AUGUST 17, 2016

Many will remember this post from last week. That story caught the eye of a reporter at The Washington Post, who contacted me and wanted to interview Deacon Ed Shoener about his daughter’s death following her battle with bipolar disorder. I put the reporter in touch with Ed, and the story was published this morning.

It helps give a fuller context to Katie Shoener’s life, her illness, and the legacy she leaves behind.

The story:  

Her life was a cycle of therapy, medications and hospital stays. She would stabilize and resume her otherwise full and ambitious life, only to have her bipolar resurface.

“Everyone loved Katie, if you met Katie you couldn’t help but love her. She was vibrant,” Shoener said, his voice catching on the adjective. “There’s nothing rational about this illness. Something in her mind told her she was a terrible person and everybody hated her.”

…Katie moved to Columbus, Ohio to earn her MBA at Ohio State University and stayed there for a job. But after another breakdown, she quit, telling the company they deserved a better employee. Without a job, she’d sit alone in her apartment and ruminate. As is the curse of mental illness, her mind was an endless cycle of irrational and negative self-talk. Her parents urged her to move back to Scranton, but she said going home would feel like failing, like falling short of her dreams.

Related: A deacon’s daughter loses battle with bipolar disorder: ‘She was a beautiful child of God’

But two weeks ago, on a Wednesday evening, Katie sat in her car in a remote spot in her apartment parking lot and shot herself. The police told the Shoeners they’d found just a brief note: “This life is not for me,” Katie wrote. She added, “Take care of Mary” — her dog.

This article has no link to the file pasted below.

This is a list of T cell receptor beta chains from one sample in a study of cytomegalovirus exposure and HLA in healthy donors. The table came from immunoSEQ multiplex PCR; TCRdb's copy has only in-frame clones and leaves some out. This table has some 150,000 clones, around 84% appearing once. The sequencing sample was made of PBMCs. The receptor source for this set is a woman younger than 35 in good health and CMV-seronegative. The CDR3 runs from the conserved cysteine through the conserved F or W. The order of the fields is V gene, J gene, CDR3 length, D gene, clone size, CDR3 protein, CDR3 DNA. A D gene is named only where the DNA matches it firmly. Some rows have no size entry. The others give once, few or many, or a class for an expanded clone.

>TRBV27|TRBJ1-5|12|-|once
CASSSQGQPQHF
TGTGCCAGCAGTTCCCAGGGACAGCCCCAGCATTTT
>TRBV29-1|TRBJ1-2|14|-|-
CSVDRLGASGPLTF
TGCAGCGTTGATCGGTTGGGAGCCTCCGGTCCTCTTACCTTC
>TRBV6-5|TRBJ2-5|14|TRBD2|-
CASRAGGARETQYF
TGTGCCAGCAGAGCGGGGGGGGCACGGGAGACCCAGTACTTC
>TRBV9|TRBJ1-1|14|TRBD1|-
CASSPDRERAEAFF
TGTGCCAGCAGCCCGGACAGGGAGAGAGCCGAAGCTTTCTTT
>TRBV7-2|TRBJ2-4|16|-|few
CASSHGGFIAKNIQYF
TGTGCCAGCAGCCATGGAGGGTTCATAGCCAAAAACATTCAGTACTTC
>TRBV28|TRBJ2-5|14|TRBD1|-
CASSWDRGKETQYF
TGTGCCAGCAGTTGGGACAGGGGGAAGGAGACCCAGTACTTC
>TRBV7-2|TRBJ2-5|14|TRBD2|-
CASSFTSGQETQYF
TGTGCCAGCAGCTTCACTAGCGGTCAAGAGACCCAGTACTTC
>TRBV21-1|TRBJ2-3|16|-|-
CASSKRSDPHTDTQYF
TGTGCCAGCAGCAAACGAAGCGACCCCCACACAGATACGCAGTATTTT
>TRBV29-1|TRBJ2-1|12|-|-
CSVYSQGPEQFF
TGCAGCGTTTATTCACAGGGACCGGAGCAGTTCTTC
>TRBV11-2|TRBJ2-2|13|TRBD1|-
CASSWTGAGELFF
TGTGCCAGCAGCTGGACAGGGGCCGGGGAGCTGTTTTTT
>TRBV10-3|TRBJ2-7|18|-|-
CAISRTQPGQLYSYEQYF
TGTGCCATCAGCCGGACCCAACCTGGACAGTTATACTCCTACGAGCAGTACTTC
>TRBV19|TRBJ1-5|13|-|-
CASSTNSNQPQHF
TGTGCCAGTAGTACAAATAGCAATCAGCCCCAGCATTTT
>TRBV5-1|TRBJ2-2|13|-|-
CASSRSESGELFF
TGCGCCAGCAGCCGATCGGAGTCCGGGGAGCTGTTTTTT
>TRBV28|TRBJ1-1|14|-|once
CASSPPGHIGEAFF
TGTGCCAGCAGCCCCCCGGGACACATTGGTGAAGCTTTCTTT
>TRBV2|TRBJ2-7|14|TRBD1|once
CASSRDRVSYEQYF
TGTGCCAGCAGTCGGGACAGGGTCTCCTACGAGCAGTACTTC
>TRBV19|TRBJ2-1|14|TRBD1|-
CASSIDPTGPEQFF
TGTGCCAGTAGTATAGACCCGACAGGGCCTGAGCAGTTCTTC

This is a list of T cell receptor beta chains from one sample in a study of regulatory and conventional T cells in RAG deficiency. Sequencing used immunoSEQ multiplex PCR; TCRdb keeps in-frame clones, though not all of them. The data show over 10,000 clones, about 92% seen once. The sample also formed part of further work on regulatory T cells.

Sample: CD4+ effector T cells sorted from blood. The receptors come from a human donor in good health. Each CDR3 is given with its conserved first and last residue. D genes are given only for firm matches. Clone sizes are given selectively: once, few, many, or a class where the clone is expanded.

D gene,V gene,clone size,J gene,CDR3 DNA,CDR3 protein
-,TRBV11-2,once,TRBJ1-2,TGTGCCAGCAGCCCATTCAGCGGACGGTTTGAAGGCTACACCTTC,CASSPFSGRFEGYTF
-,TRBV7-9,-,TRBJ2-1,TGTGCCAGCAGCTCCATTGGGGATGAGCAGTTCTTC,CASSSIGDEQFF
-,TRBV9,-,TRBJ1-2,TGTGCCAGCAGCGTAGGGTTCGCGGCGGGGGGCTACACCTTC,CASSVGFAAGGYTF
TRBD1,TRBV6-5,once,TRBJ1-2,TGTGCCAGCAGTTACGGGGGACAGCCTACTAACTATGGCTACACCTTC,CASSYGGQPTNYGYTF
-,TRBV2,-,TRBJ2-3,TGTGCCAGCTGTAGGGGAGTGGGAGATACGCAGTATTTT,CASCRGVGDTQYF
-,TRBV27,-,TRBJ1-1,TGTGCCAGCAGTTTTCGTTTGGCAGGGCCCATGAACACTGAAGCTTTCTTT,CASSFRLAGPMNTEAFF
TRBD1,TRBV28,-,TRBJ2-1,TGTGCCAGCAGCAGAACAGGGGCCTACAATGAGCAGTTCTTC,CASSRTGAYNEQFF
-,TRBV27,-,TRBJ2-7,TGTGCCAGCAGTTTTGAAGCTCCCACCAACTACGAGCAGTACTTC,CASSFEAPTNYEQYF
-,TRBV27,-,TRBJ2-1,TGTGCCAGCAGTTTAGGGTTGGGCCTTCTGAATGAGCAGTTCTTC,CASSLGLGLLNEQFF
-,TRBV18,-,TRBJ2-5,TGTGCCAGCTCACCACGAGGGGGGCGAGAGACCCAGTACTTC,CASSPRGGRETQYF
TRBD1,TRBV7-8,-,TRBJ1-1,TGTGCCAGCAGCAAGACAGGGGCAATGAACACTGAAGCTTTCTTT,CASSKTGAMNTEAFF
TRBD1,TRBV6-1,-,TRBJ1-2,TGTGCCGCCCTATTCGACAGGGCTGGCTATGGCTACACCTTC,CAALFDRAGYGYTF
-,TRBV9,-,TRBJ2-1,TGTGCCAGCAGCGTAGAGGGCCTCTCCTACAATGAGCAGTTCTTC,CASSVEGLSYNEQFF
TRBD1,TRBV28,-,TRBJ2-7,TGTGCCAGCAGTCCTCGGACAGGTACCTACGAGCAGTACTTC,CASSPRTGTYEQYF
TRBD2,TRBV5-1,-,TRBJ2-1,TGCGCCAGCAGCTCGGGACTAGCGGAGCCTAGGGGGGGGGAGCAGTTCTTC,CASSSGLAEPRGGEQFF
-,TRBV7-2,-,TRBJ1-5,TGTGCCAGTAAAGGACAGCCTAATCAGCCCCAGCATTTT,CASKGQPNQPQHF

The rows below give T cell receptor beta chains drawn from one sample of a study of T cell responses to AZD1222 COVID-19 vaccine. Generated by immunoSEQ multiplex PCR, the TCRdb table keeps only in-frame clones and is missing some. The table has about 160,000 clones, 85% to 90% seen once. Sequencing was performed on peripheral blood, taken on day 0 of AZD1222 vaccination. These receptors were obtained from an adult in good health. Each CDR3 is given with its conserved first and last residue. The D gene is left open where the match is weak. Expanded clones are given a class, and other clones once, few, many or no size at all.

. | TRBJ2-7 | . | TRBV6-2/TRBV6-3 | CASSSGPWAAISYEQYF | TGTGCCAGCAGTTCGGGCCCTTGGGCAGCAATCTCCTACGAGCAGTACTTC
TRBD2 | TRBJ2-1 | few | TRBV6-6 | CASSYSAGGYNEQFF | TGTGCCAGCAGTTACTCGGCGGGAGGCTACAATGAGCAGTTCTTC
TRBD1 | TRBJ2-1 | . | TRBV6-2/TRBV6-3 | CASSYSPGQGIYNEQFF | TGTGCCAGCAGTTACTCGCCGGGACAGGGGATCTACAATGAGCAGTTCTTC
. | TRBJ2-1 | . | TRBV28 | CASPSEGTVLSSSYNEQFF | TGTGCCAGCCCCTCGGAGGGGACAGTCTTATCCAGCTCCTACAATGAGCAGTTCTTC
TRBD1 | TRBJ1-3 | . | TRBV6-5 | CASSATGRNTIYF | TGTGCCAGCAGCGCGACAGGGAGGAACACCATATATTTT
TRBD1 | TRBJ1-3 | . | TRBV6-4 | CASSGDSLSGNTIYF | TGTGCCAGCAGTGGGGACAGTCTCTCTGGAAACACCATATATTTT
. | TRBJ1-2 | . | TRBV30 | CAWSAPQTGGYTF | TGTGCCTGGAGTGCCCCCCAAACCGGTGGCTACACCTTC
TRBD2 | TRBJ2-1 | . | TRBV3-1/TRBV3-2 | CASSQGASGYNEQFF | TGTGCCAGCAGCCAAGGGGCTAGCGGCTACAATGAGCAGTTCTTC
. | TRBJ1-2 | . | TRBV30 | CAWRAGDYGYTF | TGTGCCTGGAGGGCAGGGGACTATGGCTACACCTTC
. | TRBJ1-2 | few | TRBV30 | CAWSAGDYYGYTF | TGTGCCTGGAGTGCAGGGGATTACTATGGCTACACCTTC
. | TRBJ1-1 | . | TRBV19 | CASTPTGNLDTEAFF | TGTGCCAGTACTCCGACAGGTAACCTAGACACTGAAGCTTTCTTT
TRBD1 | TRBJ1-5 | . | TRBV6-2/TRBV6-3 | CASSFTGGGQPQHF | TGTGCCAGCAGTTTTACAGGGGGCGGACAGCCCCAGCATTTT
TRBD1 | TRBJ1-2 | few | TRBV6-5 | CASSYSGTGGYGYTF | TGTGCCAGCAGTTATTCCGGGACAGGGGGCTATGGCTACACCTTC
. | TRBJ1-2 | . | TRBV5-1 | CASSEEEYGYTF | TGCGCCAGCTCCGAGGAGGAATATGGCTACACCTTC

Katie and her parents often spoke about how little society really understands mental illness. That it’s not a weakness or a moral failing. That it’s a very real, potentially fatal, disease. Katie would tell her parents that she didn’t want to die, she didn’t want to hurt them. But the illness, Shoener said, is “evil.”

For Shoener, educating people about mental illness and suicide feels like a mission from God. That in death, Katie will save lives.

The obituary, and a similar homily he gave at her funeral, have provided comfort to the many people who have since approached him or emailed him expressing gratitude for his honesty about what Katie endured.

“God will use this death to help others come out of the shadows. To help people to find a way to talk to each other about this illness,” Shoener said. “Katie was not bipolar. She was a wonderful girl who had bipolar disorder.”